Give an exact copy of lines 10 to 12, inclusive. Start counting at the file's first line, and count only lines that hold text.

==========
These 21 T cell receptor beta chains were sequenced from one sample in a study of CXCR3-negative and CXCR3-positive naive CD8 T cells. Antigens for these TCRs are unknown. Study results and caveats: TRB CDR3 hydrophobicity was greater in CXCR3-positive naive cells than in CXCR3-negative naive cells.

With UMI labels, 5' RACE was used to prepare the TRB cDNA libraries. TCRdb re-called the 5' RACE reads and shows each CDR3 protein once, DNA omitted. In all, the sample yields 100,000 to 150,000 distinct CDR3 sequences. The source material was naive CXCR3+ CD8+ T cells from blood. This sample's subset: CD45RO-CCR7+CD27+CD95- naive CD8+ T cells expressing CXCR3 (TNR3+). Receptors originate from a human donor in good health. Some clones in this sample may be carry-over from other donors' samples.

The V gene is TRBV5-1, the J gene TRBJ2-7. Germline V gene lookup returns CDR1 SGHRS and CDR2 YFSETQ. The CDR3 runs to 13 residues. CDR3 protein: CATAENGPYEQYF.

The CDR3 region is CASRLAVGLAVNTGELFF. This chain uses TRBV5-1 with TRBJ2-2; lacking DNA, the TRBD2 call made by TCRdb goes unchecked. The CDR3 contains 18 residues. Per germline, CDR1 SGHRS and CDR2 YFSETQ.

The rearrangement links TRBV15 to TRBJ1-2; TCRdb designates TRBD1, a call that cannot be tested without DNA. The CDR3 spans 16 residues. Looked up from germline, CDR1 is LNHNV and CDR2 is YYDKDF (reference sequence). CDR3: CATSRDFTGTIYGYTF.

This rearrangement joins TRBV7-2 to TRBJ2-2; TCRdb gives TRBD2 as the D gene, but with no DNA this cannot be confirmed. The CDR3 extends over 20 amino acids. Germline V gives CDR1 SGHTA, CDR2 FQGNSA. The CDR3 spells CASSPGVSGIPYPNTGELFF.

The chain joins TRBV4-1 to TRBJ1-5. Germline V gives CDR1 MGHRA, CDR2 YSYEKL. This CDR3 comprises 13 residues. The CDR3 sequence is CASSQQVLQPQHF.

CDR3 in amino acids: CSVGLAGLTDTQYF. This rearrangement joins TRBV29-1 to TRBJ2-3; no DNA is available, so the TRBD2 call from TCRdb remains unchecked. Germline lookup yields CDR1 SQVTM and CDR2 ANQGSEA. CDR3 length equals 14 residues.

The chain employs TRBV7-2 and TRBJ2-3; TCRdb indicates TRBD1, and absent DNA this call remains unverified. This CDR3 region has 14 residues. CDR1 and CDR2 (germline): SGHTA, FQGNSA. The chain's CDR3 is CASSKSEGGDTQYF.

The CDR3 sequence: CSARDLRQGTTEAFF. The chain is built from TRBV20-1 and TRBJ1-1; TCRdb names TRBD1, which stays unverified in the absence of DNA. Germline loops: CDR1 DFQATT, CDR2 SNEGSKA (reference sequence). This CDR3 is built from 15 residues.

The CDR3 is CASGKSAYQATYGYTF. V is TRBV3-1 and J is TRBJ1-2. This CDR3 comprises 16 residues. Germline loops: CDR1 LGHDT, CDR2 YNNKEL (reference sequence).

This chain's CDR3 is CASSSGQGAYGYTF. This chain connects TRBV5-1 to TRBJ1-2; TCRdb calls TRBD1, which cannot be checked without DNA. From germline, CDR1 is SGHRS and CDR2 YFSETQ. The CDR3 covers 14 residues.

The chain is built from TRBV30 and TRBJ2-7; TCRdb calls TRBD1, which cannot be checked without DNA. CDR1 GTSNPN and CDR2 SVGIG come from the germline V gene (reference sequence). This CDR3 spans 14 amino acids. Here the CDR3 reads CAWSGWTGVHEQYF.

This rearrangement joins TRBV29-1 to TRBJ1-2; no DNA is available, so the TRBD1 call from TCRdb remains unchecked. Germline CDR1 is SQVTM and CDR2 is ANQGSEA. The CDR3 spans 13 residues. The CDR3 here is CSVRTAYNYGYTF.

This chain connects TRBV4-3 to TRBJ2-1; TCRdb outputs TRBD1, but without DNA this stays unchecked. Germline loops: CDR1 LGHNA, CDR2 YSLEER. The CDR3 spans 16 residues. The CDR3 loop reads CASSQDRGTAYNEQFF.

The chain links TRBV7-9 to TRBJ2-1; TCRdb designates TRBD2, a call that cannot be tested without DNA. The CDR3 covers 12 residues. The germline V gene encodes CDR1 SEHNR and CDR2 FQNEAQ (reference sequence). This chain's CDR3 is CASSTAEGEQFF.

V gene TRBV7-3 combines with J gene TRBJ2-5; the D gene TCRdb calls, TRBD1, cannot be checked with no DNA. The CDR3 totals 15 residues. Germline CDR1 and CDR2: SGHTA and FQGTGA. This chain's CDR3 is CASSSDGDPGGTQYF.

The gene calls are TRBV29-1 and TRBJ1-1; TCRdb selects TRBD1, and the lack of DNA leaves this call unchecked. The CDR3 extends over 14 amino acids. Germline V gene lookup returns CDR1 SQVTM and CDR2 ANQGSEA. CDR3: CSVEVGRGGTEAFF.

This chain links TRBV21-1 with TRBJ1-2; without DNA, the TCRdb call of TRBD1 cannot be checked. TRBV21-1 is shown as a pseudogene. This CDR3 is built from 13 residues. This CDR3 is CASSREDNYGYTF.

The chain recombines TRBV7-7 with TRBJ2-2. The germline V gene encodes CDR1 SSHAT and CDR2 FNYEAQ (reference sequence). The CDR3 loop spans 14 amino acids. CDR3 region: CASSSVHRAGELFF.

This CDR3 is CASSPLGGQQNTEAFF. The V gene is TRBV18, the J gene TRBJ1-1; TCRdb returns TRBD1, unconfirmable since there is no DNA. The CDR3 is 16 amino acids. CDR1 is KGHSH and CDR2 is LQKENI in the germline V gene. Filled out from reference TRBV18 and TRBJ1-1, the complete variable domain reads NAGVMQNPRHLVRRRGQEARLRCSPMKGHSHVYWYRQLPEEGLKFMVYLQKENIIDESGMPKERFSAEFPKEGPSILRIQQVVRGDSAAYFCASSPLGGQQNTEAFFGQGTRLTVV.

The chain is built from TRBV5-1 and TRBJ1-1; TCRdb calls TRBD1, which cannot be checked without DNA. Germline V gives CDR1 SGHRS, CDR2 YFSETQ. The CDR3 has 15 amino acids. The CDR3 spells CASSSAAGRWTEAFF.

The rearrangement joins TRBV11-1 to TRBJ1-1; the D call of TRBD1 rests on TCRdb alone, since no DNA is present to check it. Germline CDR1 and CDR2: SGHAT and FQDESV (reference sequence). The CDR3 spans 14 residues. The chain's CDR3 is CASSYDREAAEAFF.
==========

The CDR3 sequence: CSARDLRQGTTEAFF. The chain is built from TRBV20-1 and TRBJ1-1; TCRdb names TRBD1, which stays unverified in the absence of DNA. Germline loops: CDR1 DFQATT, CDR2 SNEGSKA (reference sequence). This CDR3 is built from 15 residues.

The CDR3 is CASGKSAYQATYGYTF. V is TRBV3-1 and J is TRBJ1-2. This CDR3 comprises 16 residues. Germline loops: CDR1 LGHDT, CDR2 YNNKEL (reference sequence).

This chain's CDR3 is CASSSGQGAYGYTF. This chain connects TRBV5-1 to TRBJ1-2; TCRdb calls TRBD1, which cannot be checked without DNA. From germline, CDR1 is SGHRS and CDR2 YFSETQ. The CDR3 covers 14 residues.